Medical Guardian Guest Blogger, Dr. Katie Rickel, has helped break down the feelings commonly associated with caring for an aging loved one. Nearly 10 million adults in the U.S. are providing care to their aging parents today. In fact, this phenomenon is becoming a national trend, with the number tripling within the last 15 years. While every situation is unique, there are several common stressors that emerge for adult children faced with this new responsibility for which they may not feel fully prepared.
- Reversed roles.
- We learn as children that our parents will serve as our primary protectors and caregivers, and we look to them for guidance and leadership. Thus, when medical or financial circumstances force parents to become dependent upon their children, most individuals experience some discomfort with the apparent role reversal that ensues. Dynamics established within the family unit may shift, and both parents and children need to adjust to the new responsibilities that come with their changed roles in the relationship.
- The changing “sandwich generation” phenomenon.
- Years ago, the sandwich generation referred to those middle-aged folks who were juggling the responsibilities of raising their own children, building their careers, and managing the affairs of their aging parents. Today, as people live into their 80's and 90's, many adult children become caregivers as they, themselves, are getting ready to enter into retirement and may be saddled with their own age-related health concerns. These older caregivers may not have the same resources (e.g., energy, finances, health) as their younger adult caregiver counterparts.
- Difficult decisions
- Driving privileges. As their parents age, adult children are often forced to make decisions to which their parents might object or – at minimum - find very distressing. Oftentimes, medical conditions will render it unsafe for elderly to continue driving, and adult children may need to put restrictions on driving privileges or consult their parent’s medical providers to have a license officially revoked. Losing the right to drive will likely be extremely upsetting to an aging parent, as this will significantly limit their independence and feelings of autonomy.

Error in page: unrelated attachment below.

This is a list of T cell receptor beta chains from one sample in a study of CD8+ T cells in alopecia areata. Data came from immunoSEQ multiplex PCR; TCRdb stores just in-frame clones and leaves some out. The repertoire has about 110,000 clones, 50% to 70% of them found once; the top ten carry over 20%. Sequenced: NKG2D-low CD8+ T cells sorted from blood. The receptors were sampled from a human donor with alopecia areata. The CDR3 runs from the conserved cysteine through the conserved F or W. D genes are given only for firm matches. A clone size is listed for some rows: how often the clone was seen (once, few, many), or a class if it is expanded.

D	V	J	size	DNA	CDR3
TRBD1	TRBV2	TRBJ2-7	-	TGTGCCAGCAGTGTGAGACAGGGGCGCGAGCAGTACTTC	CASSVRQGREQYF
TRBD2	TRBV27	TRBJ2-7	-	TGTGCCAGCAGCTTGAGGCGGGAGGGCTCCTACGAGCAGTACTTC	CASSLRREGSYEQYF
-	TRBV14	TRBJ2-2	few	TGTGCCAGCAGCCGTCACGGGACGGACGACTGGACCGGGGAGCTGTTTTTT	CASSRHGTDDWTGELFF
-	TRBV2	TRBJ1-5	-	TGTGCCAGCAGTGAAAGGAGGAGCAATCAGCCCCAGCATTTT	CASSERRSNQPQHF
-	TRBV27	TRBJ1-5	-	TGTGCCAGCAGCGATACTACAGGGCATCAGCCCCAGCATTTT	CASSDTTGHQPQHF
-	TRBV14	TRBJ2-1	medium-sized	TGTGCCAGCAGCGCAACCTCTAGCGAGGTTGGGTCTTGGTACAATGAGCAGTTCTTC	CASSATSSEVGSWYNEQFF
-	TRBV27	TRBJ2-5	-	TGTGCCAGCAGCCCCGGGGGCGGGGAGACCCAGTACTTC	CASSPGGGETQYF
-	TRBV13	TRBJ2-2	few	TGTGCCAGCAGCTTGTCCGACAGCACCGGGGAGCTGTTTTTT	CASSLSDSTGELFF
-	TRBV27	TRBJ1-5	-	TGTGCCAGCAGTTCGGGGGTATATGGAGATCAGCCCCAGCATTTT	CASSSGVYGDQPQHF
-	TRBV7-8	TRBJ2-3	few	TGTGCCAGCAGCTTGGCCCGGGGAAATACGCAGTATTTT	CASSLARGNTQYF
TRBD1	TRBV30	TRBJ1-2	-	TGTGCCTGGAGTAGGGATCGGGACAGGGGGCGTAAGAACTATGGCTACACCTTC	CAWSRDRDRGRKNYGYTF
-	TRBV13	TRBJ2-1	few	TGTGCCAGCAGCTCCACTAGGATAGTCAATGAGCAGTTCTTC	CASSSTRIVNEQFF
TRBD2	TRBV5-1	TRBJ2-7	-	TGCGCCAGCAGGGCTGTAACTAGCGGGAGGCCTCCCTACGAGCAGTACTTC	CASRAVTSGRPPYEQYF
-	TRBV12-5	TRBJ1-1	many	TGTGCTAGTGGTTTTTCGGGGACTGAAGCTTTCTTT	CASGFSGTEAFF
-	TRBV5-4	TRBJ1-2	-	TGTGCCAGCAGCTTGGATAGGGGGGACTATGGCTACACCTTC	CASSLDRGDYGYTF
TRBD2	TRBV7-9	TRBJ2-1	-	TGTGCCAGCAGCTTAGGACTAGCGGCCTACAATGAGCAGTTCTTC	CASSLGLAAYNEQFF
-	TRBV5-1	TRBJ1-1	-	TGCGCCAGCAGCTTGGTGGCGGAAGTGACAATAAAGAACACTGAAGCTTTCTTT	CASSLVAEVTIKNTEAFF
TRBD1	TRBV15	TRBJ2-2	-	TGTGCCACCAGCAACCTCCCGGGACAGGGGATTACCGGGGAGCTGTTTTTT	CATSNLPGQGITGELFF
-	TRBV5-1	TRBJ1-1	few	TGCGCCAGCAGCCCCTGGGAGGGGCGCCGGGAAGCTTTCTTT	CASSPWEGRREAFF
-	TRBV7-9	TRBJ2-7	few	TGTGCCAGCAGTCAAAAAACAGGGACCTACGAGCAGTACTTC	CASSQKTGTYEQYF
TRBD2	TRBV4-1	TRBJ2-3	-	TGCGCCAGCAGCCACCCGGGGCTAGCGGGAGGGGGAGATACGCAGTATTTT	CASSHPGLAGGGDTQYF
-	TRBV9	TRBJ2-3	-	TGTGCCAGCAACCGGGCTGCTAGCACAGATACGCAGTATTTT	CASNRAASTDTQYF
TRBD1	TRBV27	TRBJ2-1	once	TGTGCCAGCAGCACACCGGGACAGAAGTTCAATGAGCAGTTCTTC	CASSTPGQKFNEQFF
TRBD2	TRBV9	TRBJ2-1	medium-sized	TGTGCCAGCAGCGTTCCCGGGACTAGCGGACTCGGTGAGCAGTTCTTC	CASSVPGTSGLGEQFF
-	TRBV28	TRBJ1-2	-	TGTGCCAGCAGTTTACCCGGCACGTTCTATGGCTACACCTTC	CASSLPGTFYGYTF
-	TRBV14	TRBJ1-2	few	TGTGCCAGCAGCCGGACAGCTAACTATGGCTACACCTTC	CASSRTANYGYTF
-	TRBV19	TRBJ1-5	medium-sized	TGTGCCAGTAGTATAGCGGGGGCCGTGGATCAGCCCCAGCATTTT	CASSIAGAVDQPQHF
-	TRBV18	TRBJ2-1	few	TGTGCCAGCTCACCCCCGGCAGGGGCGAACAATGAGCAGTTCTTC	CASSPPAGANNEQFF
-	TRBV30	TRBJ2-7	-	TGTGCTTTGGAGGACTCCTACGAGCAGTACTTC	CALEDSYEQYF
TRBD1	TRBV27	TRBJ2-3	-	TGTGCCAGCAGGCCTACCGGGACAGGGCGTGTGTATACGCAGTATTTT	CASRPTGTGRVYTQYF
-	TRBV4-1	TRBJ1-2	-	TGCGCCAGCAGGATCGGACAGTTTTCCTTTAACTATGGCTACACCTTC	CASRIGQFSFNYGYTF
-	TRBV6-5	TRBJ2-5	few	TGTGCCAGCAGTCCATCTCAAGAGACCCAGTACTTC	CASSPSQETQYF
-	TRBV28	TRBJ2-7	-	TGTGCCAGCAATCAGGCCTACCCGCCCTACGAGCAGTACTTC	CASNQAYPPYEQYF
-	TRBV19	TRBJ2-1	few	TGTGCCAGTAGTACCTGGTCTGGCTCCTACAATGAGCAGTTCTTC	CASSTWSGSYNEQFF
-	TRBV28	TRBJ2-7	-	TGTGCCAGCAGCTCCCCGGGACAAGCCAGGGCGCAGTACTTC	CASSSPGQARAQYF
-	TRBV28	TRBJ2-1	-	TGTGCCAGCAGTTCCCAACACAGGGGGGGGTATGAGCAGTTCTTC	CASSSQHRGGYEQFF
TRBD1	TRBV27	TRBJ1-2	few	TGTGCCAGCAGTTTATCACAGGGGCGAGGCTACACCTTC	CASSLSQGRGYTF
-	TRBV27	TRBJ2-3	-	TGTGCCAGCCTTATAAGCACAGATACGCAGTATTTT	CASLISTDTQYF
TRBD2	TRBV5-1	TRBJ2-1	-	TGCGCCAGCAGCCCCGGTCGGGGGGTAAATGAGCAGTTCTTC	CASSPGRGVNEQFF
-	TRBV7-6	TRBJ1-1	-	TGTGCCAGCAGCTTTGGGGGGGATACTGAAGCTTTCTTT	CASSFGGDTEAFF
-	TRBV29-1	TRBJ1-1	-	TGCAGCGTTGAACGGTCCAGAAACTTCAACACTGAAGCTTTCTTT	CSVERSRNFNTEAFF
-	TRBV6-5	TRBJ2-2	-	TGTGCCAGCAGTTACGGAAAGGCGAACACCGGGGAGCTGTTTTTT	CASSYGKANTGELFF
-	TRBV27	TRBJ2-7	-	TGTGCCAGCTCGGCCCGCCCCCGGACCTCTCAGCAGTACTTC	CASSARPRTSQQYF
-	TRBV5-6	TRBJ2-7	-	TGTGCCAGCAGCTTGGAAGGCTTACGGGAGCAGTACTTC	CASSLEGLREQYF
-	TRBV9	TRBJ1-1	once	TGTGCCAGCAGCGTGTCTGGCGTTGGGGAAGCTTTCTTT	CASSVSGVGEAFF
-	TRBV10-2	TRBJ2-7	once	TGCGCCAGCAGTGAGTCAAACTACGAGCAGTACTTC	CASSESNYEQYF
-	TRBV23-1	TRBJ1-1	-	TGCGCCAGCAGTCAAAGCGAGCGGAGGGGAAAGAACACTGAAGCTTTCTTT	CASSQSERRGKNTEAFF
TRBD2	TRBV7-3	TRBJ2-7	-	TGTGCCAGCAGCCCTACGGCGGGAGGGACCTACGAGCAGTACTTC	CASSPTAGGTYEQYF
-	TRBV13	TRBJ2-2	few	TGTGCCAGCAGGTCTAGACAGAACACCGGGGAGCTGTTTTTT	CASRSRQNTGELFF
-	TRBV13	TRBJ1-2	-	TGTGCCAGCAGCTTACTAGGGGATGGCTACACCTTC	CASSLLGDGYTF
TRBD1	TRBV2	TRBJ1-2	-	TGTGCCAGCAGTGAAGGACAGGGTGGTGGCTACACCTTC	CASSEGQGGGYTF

- Living arrangements. Similarly, adult children may need to make decisions related to their parent’s housing and medical supervision. Moving an aging parent into retirement community or nursing home – especially if it is against the parent’s will – is a step that, although often necessary, triggers a variety of difficult and/or conflicting emotions (e.g., guilt, sadness, hopelessness, relief).
The above are just a handful of stressors that adult children face as they walk into the role of caregiver to an elderly parent. To cope with these challenges, adult children would be wise to seek support of all kinds: instrumental support (e.g., assistance with transportation, finances, and tasks related to maintaining the parent’s health), informational support (e.g., reading materials and consulting with professionals about their parent’s needs, talking with others about expectations they should adopt related to their parent’s longevity and capabilities), and emotional support (e.g., attending support groups for adult caregivers, seeking therapy or counseling to deal with the emotions that arise during the process). Finally, it can be helpful to remember that the care an adult child provides for an aging parent can be a precious gift that allows the relationship to mature, blossom, and evolve. Increased time spent together can create opportunities for enriched connections and moments that adult children will cherish for years after their parent passes on. Katie A. Rickel, Ph.D., is a licensed clinical psychologist and an expert in health behaviors, weight management, depression, and anxiety. She works at a residential weight management facility in Durham, NC called Wellspring at Structure House (http://structurehouse.crchealth.com/).